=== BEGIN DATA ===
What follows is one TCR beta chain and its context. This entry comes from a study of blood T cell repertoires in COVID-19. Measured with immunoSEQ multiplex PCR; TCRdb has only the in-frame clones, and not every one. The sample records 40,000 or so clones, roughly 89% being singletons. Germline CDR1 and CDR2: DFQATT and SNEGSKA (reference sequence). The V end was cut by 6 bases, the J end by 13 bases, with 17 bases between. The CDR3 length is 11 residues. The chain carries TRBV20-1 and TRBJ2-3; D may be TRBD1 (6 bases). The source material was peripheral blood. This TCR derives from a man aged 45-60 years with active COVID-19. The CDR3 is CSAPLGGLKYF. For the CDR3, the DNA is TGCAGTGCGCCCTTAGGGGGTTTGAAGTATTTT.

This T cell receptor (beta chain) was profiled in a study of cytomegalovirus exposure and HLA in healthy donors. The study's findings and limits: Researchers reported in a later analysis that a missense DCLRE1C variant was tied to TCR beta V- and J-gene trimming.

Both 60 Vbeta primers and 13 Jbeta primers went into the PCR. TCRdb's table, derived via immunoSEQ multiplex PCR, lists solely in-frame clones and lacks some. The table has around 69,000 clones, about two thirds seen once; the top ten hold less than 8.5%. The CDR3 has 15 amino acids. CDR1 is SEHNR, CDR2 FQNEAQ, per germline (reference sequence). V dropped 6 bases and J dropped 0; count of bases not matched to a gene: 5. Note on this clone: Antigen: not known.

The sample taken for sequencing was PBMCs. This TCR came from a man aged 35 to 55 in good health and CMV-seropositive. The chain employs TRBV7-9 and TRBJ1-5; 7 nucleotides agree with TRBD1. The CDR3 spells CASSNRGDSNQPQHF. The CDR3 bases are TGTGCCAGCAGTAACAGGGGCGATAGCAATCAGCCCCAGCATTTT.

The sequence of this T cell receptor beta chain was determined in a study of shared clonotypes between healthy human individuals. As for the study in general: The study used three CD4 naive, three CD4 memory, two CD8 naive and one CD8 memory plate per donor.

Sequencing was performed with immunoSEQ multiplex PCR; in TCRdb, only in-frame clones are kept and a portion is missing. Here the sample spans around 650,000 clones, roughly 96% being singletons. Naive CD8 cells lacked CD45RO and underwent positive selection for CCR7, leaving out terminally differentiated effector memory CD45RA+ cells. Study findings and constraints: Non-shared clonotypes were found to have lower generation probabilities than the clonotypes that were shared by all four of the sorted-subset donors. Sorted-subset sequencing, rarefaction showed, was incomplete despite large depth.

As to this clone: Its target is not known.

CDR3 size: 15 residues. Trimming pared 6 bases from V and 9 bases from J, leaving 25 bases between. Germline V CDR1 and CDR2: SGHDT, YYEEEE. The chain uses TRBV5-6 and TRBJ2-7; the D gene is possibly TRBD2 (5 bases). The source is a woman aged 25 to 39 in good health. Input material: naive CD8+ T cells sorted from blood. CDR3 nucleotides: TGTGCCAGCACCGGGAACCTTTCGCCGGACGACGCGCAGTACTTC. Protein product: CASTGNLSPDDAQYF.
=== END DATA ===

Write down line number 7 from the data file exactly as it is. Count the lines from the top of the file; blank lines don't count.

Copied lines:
As to this clone: Its target is not known.